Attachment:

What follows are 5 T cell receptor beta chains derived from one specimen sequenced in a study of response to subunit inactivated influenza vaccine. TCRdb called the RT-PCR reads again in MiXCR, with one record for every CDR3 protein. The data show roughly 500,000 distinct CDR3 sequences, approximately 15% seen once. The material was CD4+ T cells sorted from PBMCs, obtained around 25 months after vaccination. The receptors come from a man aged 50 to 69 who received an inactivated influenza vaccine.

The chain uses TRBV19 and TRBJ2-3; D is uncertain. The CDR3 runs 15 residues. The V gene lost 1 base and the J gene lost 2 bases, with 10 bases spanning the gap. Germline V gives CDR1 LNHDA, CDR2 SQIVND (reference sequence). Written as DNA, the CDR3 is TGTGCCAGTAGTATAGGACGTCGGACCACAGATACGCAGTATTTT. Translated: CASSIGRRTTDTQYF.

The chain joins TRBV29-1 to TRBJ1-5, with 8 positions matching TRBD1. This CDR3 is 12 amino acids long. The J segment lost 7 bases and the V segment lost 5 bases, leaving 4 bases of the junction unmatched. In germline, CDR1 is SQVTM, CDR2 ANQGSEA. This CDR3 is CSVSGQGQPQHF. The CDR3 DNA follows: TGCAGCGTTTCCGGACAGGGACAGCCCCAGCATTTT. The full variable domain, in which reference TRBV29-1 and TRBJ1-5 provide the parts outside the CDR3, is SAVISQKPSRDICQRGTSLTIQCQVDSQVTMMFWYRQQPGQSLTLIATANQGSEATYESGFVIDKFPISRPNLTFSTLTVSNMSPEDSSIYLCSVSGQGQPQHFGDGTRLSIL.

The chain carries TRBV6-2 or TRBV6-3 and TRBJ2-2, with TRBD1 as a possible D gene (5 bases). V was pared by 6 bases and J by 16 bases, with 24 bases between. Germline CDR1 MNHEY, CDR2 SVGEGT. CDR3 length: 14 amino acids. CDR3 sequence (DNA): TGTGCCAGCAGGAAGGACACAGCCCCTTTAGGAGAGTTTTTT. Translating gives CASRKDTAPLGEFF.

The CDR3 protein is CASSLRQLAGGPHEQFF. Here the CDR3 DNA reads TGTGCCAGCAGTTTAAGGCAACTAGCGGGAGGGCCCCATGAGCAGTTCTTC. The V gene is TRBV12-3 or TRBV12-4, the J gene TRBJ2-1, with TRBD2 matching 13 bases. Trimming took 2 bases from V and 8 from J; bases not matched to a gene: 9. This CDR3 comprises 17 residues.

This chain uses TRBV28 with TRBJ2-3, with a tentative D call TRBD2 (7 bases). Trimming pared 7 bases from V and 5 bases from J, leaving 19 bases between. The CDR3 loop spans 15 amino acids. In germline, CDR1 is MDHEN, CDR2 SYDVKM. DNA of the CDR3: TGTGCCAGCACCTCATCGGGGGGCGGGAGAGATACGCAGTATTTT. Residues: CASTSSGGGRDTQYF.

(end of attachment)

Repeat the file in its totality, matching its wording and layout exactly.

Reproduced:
What follows are 5 T cell receptor beta chains derived from one specimen sequenced in a study of response to subunit inactivated influenza vaccine. TCRdb called the RT-PCR reads again in MiXCR, with one record for every CDR3 protein. The data show roughly 500,000 distinct CDR3 sequences, approximately 15% seen once. The material was CD4+ T cells sorted from PBMCs, obtained around 25 months after vaccination. The receptors come from a man aged 50 to 69 who received an inactivated influenza vaccine.

The chain uses TRBV19 and TRBJ2-3; D is uncertain. The CDR3 runs 15 residues. The V gene lost 1 base and the J gene lost 2 bases, with 10 bases spanning the gap. Germline V gives CDR1 LNHDA, CDR2 SQIVND (reference sequence). Written as DNA, the CDR3 is TGTGCCAGTAGTATAGGACGTCGGACCACAGATACGCAGTATTTT. Translated: CASSIGRRTTDTQYF.

The chain joins TRBV29-1 to TRBJ1-5, with 8 positions matching TRBD1. This CDR3 is 12 amino acids long. The J segment lost 7 bases and the V segment lost 5 bases, leaving 4 bases of the junction unmatched. In germline, CDR1 is SQVTM, CDR2 ANQGSEA. This CDR3 is CSVSGQGQPQHF. The CDR3 DNA follows: TGCAGCGTTTCCGGACAGGGACAGCCCCAGCATTTT. The full variable domain, in which reference TRBV29-1 and TRBJ1-5 provide the parts outside the CDR3, is SAVISQKPSRDICQRGTSLTIQCQVDSQVTMMFWYRQQPGQSLTLIATANQGSEATYESGFVIDKFPISRPNLTFSTLTVSNMSPEDSSIYLCSVSGQGQPQHFGDGTRLSIL.

The chain carries TRBV6-2 or TRBV6-3 and TRBJ2-2, with TRBD1 as a possible D gene (5 bases). V was pared by 6 bases and J by 16 bases, with 24 bases between. Germline CDR1 MNHEY, CDR2 SVGEGT. CDR3 length: 14 amino acids. CDR3 sequence (DNA): TGTGCCAGCAGGAAGGACACAGCCCCTTTAGGAGAGTTTTTT. Translating gives CASRKDTAPLGEFF.

The CDR3 protein is CASSLRQLAGGPHEQFF. Here the CDR3 DNA reads TGTGCCAGCAGTTTAAGGCAACTAGCGGGAGGGCCCCATGAGCAGTTCTTC. The V gene is TRBV12-3 or TRBV12-4, the J gene TRBJ2-1, with TRBD2 matching 13 bases. Trimming took 2 bases from V and 8 from J; bases not matched to a gene: 9. This CDR3 comprises 17 residues.

This chain uses TRBV28 with TRBJ2-3, with a tentative D call TRBD2 (7 bases). Trimming pared 7 bases from V and 5 bases from J, leaving 19 bases between. The CDR3 loop spans 15 amino acids. In germline, CDR1 is MDHEN, CDR2 SYDVKM. DNA of the CDR3: TGTGCCAGCACCTCATCGGGGGGCGGGAGAGATACGCAGTATTTT. Residues: CASTSSGGGRDTQYF.